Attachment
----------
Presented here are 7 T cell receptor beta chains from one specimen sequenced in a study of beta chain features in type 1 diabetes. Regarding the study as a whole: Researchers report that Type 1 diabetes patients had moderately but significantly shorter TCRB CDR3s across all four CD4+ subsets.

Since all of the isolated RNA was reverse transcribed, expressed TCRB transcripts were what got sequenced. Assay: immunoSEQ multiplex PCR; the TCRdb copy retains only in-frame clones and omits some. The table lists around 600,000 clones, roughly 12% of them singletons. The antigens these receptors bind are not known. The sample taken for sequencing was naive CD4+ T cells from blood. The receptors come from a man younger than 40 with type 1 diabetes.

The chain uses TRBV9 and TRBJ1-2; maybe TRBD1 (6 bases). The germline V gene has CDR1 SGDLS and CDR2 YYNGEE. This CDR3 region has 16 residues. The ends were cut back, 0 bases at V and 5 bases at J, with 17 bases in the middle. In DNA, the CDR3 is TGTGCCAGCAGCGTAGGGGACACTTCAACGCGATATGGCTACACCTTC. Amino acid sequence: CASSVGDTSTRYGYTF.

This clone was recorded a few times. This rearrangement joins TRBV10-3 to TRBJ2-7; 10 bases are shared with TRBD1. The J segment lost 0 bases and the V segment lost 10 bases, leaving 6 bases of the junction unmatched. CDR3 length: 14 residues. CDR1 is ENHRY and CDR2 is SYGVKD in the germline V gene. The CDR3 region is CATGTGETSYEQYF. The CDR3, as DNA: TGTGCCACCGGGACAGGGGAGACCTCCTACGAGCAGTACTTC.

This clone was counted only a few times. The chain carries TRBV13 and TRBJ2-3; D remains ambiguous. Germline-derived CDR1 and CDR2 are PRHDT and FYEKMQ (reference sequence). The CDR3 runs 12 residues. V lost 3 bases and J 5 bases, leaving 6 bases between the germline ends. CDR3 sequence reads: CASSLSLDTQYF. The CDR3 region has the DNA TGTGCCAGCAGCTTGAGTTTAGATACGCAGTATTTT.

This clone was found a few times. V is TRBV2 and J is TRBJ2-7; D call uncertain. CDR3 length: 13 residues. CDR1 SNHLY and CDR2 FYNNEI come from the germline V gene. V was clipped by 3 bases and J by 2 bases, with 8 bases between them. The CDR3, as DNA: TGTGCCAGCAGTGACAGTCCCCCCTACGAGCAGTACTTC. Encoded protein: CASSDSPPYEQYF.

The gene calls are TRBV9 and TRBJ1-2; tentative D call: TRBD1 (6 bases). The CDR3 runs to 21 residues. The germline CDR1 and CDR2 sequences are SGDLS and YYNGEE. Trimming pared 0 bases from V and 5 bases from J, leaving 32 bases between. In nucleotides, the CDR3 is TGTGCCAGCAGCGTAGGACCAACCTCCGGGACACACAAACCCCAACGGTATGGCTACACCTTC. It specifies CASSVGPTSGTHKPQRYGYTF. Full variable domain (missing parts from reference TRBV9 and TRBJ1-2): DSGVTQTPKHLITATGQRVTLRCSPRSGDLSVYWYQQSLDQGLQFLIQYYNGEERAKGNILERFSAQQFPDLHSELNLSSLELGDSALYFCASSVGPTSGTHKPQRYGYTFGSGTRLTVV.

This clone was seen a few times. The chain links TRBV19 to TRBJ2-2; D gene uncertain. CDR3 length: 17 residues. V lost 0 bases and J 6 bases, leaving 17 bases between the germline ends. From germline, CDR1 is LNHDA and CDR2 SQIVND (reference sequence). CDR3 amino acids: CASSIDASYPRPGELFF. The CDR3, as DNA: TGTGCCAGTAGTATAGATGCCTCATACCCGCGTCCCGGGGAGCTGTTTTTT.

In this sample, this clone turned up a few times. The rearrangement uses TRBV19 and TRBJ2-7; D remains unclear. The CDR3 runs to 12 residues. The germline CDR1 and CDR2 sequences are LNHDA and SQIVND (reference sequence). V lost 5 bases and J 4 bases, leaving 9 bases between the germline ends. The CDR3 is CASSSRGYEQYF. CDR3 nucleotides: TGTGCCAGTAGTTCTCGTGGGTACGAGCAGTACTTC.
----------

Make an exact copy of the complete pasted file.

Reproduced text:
Presented here are 7 T cell receptor beta chains from one specimen sequenced in a study of beta chain features in type 1 diabetes. Regarding the study as a whole: Researchers report that Type 1 diabetes patients had moderately but significantly shorter TCRB CDR3s across all four CD4+ subsets.

Since all of the isolated RNA was reverse transcribed, expressed TCRB transcripts were what got sequenced. Assay: immunoSEQ multiplex PCR; the TCRdb copy retains only in-frame clones and omits some. The table lists around 600,000 clones, roughly 12% of them singletons. The antigens these receptors bind are not known. The sample taken for sequencing was naive CD4+ T cells from blood. The receptors come from a man younger than 40 with type 1 diabetes.

The chain uses TRBV9 and TRBJ1-2; maybe TRBD1 (6 bases). The germline V gene has CDR1 SGDLS and CDR2 YYNGEE. This CDR3 region has 16 residues. The ends were cut back, 0 bases at V and 5 bases at J, with 17 bases in the middle. In DNA, the CDR3 is TGTGCCAGCAGCGTAGGGGACACTTCAACGCGATATGGCTACACCTTC. Amino acid sequence: CASSVGDTSTRYGYTF.

This clone was recorded a few times. This rearrangement joins TRBV10-3 to TRBJ2-7; 10 bases are shared with TRBD1. The J segment lost 0 bases and the V segment lost 10 bases, leaving 6 bases of the junction unmatched. CDR3 length: 14 residues. CDR1 is ENHRY and CDR2 is SYGVKD in the germline V gene. The CDR3 region is CATGTGETSYEQYF. The CDR3, as DNA: TGTGCCACCGGGACAGGGGAGACCTCCTACGAGCAGTACTTC.

This clone was counted only a few times. The chain carries TRBV13 and TRBJ2-3; D remains ambiguous. Germline-derived CDR1 and CDR2 are PRHDT and FYEKMQ (reference sequence). The CDR3 runs 12 residues. V lost 3 bases and J 5 bases, leaving 6 bases between the germline ends. CDR3 sequence reads: CASSLSLDTQYF. The CDR3 region has the DNA TGTGCCAGCAGCTTGAGTTTAGATACGCAGTATTTT.

This clone was found a few times. V is TRBV2 and J is TRBJ2-7; D call uncertain. CDR3 length: 13 residues. CDR1 SNHLY and CDR2 FYNNEI come from the germline V gene. V was clipped by 3 bases and J by 2 bases, with 8 bases between them. The CDR3, as DNA: TGTGCCAGCAGTGACAGTCCCCCCTACGAGCAGTACTTC. Encoded protein: CASSDSPPYEQYF.

The gene calls are TRBV9 and TRBJ1-2; tentative D call: TRBD1 (6 bases). The CDR3 runs to 21 residues. The germline CDR1 and CDR2 sequences are SGDLS and YYNGEE. Trimming pared 0 bases from V and 5 bases from J, leaving 32 bases between. In nucleotides, the CDR3 is TGTGCCAGCAGCGTAGGACCAACCTCCGGGACACACAAACCCCAACGGTATGGCTACACCTTC. It specifies CASSVGPTSGTHKPQRYGYTF. Full variable domain (missing parts from reference TRBV9 and TRBJ1-2): DSGVTQTPKHLITATGQRVTLRCSPRSGDLSVYWYQQSLDQGLQFLIQYYNGEERAKGNILERFSAQQFPDLHSELNLSSLELGDSALYFCASSVGPTSGTHKPQRYGYTFGSGTRLTVV.

This clone was seen a few times. The chain links TRBV19 to TRBJ2-2; D gene uncertain. CDR3 length: 17 residues. V lost 0 bases and J 6 bases, leaving 17 bases between the germline ends. From germline, CDR1 is LNHDA and CDR2 SQIVND (reference sequence). CDR3 amino acids: CASSIDASYPRPGELFF. The CDR3, as DNA: TGTGCCAGTAGTATAGATGCCTCATACCCGCGTCCCGGGGAGCTGTTTTTT.

In this sample, this clone turned up a few times. The rearrangement uses TRBV19 and TRBJ2-7; D remains unclear. The CDR3 runs to 12 residues. The germline CDR1 and CDR2 sequences are LNHDA and SQIVND (reference sequence). V lost 5 bases and J 4 bases, leaving 9 bases between the germline ends. The CDR3 is CASSSRGYEQYF. CDR3 nucleotides: TGTGCCAGTAGTTCTCGTGGGTACGAGCAGTACTTC.